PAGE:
Renato colangelo was born in Melbourne, Australia 1976. Colangelo works predominantly in the medium of Photography, large scale installations and video. He completed his diploma of Visual Arts photo media at Northern Melbourne Institute of TAFE in 1997 and degree in Photo media in at Sydney College of the Arts in 1999. He has had solo exhibitions, participated in numerous group exhibitions in Italy and Australia and has won various awards. In 2001 Colangelo was awarded The prestigious Anne and Gorden Samstag International Visual Arts Scholarship.

In 2004 was awarded portfolio prize, Rimini, Italy. He received a residency from Sydney College of the Arts in 2011 and has held various workshop in Italy and Australia. In 2005 Colangelo and Darren Davision projecting a large interactive Camera Obscura 'Standpoint' for the Australian Centre for the Moving Image to be placed on Federation Square in 2006 for a show "Eyes Lies and Illusions". In 2011 Renato constructed another large scale Camera obscura from a shipping container for "Head On Photo festival". Renato continue's to exhibit and work on his projects form Melbourne, Australia.

Colangelo's work remains focused and concerned with cultural identity, social awareness, anthropology and experimentation within different mediums.

Hoffman Brickworks 1996

The Hoffman Brickwork, which was closed in 1993, was a large industrial site that had furnished the building blocks for half of Melbourne. In 1996/97 I was given permission to document the site.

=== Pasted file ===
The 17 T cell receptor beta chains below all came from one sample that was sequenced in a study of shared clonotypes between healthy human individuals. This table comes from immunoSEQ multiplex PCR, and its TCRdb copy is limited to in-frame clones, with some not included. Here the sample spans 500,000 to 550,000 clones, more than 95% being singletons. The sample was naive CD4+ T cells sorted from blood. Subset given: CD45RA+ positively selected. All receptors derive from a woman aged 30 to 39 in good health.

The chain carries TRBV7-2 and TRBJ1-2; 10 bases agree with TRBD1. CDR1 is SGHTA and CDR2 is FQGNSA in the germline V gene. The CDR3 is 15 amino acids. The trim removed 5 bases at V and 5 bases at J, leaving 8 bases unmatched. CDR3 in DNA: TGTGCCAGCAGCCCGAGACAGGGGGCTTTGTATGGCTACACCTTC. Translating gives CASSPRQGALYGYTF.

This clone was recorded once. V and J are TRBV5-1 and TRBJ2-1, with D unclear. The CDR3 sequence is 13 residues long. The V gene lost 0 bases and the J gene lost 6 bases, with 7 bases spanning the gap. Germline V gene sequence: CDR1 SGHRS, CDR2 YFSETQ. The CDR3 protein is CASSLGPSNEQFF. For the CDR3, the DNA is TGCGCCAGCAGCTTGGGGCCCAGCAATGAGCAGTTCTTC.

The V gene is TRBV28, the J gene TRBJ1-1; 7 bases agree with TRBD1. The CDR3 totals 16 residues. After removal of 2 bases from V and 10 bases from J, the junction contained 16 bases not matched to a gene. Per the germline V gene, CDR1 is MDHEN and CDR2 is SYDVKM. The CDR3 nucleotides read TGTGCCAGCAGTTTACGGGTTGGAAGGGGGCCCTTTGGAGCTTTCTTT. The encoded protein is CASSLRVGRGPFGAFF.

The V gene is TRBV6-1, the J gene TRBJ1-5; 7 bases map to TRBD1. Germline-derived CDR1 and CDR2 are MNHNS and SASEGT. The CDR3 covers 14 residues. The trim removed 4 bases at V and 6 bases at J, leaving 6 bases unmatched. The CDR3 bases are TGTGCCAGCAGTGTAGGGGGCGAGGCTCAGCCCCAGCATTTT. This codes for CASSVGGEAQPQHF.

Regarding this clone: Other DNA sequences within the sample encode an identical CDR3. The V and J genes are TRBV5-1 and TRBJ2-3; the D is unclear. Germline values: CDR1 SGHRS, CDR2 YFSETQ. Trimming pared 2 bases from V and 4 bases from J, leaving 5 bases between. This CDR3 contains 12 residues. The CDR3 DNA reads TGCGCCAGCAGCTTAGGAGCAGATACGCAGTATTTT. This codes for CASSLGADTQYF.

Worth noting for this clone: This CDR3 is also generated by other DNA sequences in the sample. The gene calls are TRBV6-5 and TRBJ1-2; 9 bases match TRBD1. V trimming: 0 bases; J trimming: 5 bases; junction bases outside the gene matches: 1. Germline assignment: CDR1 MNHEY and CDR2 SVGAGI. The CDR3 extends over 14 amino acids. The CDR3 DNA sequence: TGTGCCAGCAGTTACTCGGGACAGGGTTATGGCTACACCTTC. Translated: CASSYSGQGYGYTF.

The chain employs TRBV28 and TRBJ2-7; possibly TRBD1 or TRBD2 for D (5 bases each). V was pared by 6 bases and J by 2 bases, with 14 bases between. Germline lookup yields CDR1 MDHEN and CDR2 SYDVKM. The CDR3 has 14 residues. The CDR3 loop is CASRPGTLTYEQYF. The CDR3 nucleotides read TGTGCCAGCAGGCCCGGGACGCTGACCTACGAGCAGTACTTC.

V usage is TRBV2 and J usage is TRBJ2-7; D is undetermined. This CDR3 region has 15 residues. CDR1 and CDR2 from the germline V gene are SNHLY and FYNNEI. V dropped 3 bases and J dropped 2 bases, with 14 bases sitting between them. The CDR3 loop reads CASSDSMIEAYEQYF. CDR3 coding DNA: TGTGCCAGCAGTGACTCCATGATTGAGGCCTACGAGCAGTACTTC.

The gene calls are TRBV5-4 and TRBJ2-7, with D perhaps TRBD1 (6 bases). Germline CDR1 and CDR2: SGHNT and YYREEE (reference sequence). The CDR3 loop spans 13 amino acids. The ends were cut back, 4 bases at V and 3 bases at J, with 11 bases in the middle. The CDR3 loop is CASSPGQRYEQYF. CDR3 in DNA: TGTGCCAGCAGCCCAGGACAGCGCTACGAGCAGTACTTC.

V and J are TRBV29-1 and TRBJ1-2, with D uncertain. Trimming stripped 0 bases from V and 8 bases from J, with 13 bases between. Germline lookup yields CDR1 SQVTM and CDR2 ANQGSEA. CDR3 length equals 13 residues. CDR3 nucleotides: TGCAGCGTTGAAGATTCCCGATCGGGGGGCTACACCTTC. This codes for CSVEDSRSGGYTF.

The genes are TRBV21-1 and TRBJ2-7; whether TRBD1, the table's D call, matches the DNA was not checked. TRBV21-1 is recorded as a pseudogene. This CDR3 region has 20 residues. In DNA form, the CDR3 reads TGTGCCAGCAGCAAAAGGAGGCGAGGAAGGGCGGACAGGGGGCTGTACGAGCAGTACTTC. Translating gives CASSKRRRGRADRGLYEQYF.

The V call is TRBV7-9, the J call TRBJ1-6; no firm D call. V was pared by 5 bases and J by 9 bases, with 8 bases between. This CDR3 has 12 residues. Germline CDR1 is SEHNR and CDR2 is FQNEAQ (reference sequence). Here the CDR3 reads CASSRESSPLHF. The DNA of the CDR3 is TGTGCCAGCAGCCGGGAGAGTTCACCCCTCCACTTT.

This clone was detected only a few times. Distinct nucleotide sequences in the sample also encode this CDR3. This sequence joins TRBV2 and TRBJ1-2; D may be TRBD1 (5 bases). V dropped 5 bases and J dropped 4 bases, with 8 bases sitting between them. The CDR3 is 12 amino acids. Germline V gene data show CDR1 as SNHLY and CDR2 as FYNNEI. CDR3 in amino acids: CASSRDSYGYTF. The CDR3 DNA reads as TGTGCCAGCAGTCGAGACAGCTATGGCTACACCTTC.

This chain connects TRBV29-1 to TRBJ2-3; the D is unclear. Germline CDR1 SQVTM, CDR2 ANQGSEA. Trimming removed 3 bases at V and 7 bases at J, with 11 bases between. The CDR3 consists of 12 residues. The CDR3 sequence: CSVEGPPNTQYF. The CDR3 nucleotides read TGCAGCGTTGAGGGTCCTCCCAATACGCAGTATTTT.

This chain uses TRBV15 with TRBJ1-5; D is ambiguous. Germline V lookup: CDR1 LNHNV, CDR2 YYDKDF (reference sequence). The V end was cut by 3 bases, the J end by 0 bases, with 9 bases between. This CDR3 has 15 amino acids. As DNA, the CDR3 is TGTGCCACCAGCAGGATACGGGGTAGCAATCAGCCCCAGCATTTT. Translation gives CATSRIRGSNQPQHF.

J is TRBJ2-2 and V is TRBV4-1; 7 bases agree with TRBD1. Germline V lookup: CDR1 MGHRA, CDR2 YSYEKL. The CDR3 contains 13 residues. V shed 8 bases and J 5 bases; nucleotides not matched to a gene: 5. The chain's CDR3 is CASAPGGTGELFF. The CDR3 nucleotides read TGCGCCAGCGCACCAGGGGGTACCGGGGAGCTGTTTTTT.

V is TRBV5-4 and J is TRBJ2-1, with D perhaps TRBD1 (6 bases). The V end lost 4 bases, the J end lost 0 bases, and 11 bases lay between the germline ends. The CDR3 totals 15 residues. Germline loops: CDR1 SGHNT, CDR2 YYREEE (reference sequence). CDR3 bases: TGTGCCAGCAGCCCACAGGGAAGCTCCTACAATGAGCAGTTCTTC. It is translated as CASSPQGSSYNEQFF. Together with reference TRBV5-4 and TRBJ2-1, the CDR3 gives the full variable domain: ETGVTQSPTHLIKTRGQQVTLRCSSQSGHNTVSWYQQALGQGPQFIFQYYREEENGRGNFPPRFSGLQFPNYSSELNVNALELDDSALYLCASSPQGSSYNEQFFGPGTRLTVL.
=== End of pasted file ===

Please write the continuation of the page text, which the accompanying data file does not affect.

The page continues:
The history that seemed forever encapsulated in the walls of the brickworks was the driving force behind the series of work I produced at night. The space was filled with a chilling uneasy air, a sadness of memories perhaps of the lives and aspirations of so many employees over its 100 years of operation.

Now what remains is a basic structure filled whit apartments which seems far removed from its industrial past

With this series I have been able to grasp a stark record of an industrial age echoing death, chaos, hard work and the routine of all that were involved in keeping the Brickwork’s fire lit.

Confrontations 1997

The series ‘Confrontations’ enabled me to create an informal family album filled with moments of my families lost love and despair.

The camera acting as my witness I was able to see through he surface of my immediate family coming to understand each of their feeling that had made them avoid confronting reality.

The images are printed small and bound into a concertina fold out book, reminiscent of the photo album.

Portraits 1997-Ongoing

In 1997 ‘Confrontations’ launched my fascination with portraiture that I still harness today.

By documenting people in their place I feel as though I can take with me a part of them, this series of portraits is constantly evolving.

Nightscapes 1999-Ongoing

Nocturnal photography with an open shutter has graced my images from the ‘Hoffman Brickworks’ series in 1996.

The ‘Nightscapes’ series is for me an interpretation of how I envision the urban landscape. By utilizing ambient and flash lighting nightscapes transform the everyday into a dreamscape.